There's hardly anything "nice" about Jilani Saadi's nihilistic, Tunis-set Ors El Dhib (Tender is the Wolf). Our nighttime protagonist on this outing is Stoufa, an immature, unemployed 30-ish layabout who loiters on street corners with his like-minded buddies, drinking and smoking dope. When neighborhood prostitute Saloua ticks them off with her sharp tongue, they all gang-rape her except for Stoufa. He ends up taking the blame, however, and is beaten into unconsciousness. He'll spend the rest of the night confronting his friends and trying to extract revenge on Saloua and her protectors.
I admired this film for the consistency of its dark tone, but thought the director made several missteps. He tries to conjure up empathy for Stoufa's friends, an absurd impossibility after the brutal gang-rape scene, and then presents us with an equally absurd romantic encounter between Stoufa and Saloua. Even worse is his repeated use of a ticking digital clock, a la TV's 24. Saadi does comes up with some nice visual flourishes, such as a recurring God's-eye-view of the action done with black and white digital video. There's also a lyrical tracking shot that follows Stoufa's trip to the hospital, his naked and unconscious body riding atop a garbage cart. Actor Mohamed Hassine Graya has a commanding screen presence as Stoufa, and the other actors turn in generally fine performances as well. All of which makes Tender is the Wolf worth a look, especially if you take an interest in the grimier side of humanity.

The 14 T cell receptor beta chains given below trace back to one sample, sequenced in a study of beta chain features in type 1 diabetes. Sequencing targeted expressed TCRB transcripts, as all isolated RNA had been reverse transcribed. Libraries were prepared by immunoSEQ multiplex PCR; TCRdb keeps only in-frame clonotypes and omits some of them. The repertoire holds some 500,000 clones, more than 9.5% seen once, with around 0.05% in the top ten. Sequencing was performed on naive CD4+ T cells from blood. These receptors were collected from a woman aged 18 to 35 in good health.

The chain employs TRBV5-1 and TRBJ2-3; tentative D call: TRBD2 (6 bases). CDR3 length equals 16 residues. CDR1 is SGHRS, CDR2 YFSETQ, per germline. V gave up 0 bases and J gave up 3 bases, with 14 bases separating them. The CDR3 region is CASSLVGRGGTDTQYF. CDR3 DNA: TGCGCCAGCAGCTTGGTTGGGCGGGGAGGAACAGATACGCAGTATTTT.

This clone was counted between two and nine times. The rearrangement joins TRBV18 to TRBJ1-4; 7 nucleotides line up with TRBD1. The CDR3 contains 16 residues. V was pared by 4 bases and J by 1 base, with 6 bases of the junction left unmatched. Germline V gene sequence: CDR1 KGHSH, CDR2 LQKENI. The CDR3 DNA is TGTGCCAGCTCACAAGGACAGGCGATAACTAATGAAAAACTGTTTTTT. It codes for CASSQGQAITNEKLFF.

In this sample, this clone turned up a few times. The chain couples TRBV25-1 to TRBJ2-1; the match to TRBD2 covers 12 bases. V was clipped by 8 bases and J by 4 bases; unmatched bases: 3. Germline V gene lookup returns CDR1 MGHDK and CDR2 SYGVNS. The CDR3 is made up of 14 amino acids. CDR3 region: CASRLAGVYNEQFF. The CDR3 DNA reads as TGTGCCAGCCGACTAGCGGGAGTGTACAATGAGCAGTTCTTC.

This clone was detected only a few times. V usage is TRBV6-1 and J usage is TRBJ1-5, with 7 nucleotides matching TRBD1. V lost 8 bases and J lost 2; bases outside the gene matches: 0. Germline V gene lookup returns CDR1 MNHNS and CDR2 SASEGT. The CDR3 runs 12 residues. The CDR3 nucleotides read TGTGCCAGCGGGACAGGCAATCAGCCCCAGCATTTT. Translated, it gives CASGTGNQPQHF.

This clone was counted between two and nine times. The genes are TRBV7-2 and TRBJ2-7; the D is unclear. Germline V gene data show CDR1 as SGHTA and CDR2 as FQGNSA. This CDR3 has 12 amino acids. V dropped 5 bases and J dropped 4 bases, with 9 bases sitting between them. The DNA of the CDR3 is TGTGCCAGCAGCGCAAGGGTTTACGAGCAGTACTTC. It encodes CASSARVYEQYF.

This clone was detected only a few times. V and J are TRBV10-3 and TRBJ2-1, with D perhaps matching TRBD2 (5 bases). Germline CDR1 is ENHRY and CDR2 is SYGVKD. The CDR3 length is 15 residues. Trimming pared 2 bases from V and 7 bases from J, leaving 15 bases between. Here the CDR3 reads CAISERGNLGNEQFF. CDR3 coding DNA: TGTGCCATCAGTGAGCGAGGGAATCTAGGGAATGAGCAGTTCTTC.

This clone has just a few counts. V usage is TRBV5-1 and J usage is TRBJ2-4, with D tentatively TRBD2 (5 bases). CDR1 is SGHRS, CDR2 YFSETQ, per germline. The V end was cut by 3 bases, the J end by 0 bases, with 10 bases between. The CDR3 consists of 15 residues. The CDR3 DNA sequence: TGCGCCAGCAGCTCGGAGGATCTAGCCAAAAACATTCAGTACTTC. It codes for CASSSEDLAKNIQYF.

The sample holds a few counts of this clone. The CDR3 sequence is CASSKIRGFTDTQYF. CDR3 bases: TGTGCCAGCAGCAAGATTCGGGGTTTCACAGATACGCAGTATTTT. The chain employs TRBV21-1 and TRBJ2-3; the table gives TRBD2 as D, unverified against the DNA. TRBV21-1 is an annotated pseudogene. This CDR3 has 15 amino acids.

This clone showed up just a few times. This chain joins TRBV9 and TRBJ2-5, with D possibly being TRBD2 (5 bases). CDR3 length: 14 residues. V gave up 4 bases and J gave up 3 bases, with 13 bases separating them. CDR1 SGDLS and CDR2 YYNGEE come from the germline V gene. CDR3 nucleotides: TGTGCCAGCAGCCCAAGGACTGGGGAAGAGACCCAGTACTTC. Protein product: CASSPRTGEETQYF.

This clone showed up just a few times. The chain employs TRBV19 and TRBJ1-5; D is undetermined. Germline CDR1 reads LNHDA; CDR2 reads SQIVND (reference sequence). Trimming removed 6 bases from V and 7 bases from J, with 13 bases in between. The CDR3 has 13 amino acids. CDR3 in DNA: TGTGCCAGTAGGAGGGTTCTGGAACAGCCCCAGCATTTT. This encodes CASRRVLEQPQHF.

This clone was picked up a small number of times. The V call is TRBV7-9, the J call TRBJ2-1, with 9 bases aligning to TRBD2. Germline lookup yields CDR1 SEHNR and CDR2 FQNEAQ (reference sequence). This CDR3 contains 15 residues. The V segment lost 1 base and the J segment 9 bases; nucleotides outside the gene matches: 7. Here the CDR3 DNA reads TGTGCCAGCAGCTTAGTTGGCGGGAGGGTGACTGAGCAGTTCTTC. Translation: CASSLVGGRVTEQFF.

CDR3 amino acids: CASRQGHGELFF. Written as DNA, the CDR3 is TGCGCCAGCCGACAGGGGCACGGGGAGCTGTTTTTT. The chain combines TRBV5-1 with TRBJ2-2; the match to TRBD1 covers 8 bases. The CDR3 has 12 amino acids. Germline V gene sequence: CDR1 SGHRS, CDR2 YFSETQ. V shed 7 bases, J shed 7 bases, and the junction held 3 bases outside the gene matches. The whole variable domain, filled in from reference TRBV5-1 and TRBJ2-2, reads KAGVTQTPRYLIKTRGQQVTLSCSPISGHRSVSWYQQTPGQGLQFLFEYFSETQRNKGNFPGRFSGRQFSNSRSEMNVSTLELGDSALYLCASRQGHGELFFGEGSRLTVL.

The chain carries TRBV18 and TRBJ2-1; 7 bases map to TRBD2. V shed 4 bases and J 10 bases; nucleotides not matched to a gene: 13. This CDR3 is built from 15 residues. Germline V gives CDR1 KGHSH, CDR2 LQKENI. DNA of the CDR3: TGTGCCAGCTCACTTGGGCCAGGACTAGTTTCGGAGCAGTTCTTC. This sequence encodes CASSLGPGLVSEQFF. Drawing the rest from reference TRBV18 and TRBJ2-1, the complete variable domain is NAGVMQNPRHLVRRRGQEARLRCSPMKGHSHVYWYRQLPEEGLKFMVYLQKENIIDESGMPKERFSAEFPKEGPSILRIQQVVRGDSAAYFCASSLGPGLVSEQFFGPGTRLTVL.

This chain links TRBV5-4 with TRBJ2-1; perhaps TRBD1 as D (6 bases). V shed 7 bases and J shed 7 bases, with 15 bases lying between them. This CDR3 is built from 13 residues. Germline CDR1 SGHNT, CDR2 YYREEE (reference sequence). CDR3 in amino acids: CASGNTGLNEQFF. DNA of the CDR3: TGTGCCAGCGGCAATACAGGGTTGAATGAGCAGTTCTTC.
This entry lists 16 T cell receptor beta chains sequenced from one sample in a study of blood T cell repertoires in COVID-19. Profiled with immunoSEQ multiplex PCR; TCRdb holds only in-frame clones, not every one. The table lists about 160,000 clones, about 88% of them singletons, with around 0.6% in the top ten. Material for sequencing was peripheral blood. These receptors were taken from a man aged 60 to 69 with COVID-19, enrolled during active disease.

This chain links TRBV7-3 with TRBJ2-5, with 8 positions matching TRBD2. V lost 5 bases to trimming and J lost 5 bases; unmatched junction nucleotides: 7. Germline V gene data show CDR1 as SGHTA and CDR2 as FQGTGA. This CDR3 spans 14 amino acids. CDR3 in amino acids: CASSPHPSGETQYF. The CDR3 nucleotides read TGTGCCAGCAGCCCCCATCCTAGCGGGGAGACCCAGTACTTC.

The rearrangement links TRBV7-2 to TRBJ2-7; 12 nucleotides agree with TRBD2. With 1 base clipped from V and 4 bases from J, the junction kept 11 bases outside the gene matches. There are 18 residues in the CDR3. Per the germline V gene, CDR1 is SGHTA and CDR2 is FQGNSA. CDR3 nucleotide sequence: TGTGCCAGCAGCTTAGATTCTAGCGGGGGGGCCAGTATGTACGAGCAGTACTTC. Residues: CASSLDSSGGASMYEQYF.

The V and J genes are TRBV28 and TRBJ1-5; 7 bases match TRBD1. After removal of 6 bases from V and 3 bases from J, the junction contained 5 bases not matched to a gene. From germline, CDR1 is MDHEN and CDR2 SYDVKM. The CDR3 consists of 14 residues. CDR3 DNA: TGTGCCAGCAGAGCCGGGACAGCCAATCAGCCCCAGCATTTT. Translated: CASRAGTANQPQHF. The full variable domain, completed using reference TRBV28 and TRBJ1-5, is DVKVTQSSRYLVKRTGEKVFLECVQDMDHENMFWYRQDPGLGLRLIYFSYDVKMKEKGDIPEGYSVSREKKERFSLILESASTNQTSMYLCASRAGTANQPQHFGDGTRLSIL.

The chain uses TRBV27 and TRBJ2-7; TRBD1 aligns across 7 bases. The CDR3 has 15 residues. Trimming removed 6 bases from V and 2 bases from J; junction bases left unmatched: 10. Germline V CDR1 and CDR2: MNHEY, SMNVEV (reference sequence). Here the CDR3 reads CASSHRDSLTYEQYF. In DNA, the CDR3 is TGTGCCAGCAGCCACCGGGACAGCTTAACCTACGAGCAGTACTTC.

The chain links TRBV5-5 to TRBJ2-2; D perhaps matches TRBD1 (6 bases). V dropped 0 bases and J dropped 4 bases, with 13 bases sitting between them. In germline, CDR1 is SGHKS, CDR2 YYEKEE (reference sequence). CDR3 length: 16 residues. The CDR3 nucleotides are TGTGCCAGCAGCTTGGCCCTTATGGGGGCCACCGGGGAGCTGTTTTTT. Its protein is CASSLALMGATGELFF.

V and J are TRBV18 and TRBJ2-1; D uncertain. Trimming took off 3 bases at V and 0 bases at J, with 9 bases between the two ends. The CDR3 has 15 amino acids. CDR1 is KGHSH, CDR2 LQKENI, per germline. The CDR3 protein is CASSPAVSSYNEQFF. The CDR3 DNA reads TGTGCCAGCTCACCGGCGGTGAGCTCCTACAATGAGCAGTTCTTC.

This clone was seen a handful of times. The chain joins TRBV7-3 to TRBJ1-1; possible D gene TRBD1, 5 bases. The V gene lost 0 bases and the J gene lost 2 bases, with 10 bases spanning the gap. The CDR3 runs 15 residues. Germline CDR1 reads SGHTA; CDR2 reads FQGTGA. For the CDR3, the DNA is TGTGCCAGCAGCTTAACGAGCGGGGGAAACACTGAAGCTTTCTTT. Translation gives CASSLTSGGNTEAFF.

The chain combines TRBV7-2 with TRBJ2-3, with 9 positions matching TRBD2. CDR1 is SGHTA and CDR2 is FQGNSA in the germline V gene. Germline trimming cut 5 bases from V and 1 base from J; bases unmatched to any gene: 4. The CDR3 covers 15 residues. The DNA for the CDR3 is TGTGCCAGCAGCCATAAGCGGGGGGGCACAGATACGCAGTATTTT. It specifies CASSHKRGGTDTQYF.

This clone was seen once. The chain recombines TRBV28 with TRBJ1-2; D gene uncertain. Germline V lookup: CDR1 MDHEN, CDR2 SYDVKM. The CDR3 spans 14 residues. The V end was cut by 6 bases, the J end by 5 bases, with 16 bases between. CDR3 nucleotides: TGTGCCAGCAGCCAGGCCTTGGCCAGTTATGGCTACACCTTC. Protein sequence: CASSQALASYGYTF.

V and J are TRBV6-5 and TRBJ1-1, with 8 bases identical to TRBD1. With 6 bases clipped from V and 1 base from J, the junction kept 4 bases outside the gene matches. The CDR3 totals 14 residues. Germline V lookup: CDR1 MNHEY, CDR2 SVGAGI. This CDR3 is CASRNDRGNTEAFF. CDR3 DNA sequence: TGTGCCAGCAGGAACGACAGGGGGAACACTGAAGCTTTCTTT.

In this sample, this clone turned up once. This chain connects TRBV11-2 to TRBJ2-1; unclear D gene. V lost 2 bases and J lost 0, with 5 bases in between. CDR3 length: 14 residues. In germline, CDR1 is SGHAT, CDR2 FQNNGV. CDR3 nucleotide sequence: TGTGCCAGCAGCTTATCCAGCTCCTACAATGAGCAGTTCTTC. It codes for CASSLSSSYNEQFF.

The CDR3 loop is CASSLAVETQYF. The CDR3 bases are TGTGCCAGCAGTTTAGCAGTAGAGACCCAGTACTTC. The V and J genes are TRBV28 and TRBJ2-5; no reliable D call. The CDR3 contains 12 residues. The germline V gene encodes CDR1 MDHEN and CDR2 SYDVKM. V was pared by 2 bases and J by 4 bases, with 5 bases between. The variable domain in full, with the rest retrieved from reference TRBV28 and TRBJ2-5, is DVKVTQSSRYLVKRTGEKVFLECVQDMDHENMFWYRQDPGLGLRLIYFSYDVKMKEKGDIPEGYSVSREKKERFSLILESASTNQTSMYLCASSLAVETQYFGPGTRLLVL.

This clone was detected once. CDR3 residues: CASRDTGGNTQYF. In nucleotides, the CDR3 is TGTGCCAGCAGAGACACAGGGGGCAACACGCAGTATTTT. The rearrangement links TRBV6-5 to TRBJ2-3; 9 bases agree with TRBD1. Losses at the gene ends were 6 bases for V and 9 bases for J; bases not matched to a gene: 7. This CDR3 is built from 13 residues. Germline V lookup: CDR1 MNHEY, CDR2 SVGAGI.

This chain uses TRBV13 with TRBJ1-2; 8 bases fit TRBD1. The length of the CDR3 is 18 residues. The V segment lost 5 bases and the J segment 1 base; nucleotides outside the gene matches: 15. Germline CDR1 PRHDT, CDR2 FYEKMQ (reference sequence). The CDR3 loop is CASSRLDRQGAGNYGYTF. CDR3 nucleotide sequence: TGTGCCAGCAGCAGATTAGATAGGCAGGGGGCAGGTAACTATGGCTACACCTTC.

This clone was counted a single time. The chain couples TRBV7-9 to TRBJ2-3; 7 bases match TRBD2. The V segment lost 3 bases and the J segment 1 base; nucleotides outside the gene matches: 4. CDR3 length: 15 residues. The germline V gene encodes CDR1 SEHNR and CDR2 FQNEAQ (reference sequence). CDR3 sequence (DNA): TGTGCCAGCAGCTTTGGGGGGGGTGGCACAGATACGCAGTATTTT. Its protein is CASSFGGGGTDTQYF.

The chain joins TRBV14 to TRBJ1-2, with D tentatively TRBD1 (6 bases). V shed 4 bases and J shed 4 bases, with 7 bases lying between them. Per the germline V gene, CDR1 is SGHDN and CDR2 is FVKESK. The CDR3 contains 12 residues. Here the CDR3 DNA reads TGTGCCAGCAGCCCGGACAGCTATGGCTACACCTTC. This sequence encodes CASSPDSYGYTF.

Set in the 1930's and 1940's, Selma Baccar's Koshkhash (Flower of Oblivion) is a Tunisian pot-boiler about one woman's descent into drug addiction and insanity. When we first meet Zakia she's being dragged into the nut house, in a scene that's so over-the-top the only thing missing is a guy who thinks he's Napoleon. Once she's in her cell and comfortably straight-jacketed, we learn in a series of flashbacks what it was that put her there. Married into a well-to-do family complete with a gay husband and horrible mother-in-law, Zakia miraculously manages to give birth to a baby girl. To soothe her postpartum pains, she's given an infusion of poppies which over the years grows into a monster-sized addiction (she even marries her daughter off to a guy who owns acres of poppy fields). The movie cuts back and forth between this tale of ruination and her stint in the asylum, where a budding romance with a fellow patient might help her regain her marbles.
Although this a film I would probably classify as a guilty pleasure, there were some things about it that genuinely impressed me. First, it provides a fascinating look at the social mores and rituals of upper class Tunisian society at a certain period of time, with top notch sets and costumes. The other aspect that caught my attention was a rather sympathetic portrayal of Zakia's gay husband. He's not depicted as a villain, but simply as a man who's trapped in a life not of his choosing. And when his mother banishes the male servant with whom he's been happily sharing a bed, it's touching to watch the look of empathetic sadness on Zakia's face for this man she's long considered her rival. It's a point of quiet elegance in a film that's largely painted with broad strokes.
Because nothing beats seeing a movie with an audience on a big screen, I've saved a number of films to watch during the festival proper. I'm most looking forward to VHS Kahloucha, which I understand is a hilarious documentary about an amateur Tunisian filmmaker helming no-budget big-scale epics. As a fan of Arab films, I'm also anxious to see Arab Cinema: The State of Things, a documentary which includes interviews with some of my favorite filmmakers such as Moufida Tlatli and Yousry Nasrallah. I'm very curious about What a Wonderful World, a neo-film noir set in Casablanca, and A Perfect Day, a Lebanese film that explores the lives of youth in contemporary Beirut. And finally on a lighter note, I'm anticipating this year's breakout hit film from Egypt, Awqat Faragh (Leisure Time), the aforementioned Centerpiece Film, Cut and Paste, and a nostalgic look at a young boy's love for cinema in 1950's Tangiers, A Muslim Childhood.
Cross-published on Twitch.